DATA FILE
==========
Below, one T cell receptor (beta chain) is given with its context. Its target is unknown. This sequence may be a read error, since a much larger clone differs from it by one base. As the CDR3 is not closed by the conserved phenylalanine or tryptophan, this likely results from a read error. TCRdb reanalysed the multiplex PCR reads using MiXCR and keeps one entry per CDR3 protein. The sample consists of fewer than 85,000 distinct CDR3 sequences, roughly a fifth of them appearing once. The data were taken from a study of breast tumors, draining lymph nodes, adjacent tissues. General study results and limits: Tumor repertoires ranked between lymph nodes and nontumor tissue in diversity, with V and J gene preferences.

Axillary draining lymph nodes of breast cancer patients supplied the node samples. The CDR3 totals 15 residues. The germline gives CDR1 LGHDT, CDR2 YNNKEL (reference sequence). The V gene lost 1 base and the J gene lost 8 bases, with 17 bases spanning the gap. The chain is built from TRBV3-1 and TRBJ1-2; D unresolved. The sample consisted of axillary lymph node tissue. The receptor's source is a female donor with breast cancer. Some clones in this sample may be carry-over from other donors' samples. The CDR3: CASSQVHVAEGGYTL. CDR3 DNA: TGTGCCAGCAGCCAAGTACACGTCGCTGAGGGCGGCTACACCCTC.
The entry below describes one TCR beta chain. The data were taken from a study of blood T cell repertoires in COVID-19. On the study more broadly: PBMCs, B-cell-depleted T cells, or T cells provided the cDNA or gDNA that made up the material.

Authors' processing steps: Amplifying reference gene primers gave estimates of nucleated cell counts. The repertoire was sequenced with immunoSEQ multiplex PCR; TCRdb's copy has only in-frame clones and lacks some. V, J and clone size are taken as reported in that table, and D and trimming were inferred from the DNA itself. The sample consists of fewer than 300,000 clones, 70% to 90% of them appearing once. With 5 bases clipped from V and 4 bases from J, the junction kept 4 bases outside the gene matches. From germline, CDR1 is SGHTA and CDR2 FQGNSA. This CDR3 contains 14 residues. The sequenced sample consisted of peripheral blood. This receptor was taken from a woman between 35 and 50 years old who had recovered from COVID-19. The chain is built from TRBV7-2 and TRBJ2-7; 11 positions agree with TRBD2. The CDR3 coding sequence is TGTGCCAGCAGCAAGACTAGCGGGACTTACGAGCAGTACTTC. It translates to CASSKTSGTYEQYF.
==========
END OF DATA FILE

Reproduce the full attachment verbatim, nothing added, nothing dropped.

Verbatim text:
Below, one T cell receptor (beta chain) is given with its context. Its target is unknown. This sequence may be a read error, since a much larger clone differs from it by one base. As the CDR3 is not closed by the conserved phenylalanine or tryptophan, this likely results from a read error. TCRdb reanalysed the multiplex PCR reads using MiXCR and keeps one entry per CDR3 protein. The sample consists of fewer than 85,000 distinct CDR3 sequences, roughly a fifth of them appearing once. The data were taken from a study of breast tumors, draining lymph nodes, adjacent tissues. General study results and limits: Tumor repertoires ranked between lymph nodes and nontumor tissue in diversity, with V and J gene preferences.

Axillary draining lymph nodes of breast cancer patients supplied the node samples. The CDR3 totals 15 residues. The germline gives CDR1 LGHDT, CDR2 YNNKEL (reference sequence). The V gene lost 1 base and the J gene lost 8 bases, with 17 bases spanning the gap. The chain is built from TRBV3-1 and TRBJ1-2; D unresolved. The sample consisted of axillary lymph node tissue. The receptor's source is a female donor with breast cancer. Some clones in this sample may be carry-over from other donors' samples. The CDR3: CASSQVHVAEGGYTL. CDR3 DNA: TGTGCCAGCAGCCAAGTACACGTCGCTGAGGGCGGCTACACCCTC.
The entry below describes one TCR beta chain. The data were taken from a study of blood T cell repertoires in COVID-19. On the study more broadly: PBMCs, B-cell-depleted T cells, or T cells provided the cDNA or gDNA that made up the material.

Authors' processing steps: Amplifying reference gene primers gave estimates of nucleated cell counts. The repertoire was sequenced with immunoSEQ multiplex PCR; TCRdb's copy has only in-frame clones and lacks some. V, J and clone size are taken as reported in that table, and D and trimming were inferred from the DNA itself. The sample consists of fewer than 300,000 clones, 70% to 90% of them appearing once. With 5 bases clipped from V and 4 bases from J, the junction kept 4 bases outside the gene matches. From germline, CDR1 is SGHTA and CDR2 FQGNSA. This CDR3 contains 14 residues. The sequenced sample consisted of peripheral blood. This receptor was taken from a woman between 35 and 50 years old who had recovered from COVID-19. The chain is built from TRBV7-2 and TRBJ2-7; 11 positions agree with TRBD2. The CDR3 coding sequence is TGTGCCAGCAGCAAGACTAGCGGGACTTACGAGCAGTACTTC. It translates to CASSKTSGTYEQYF.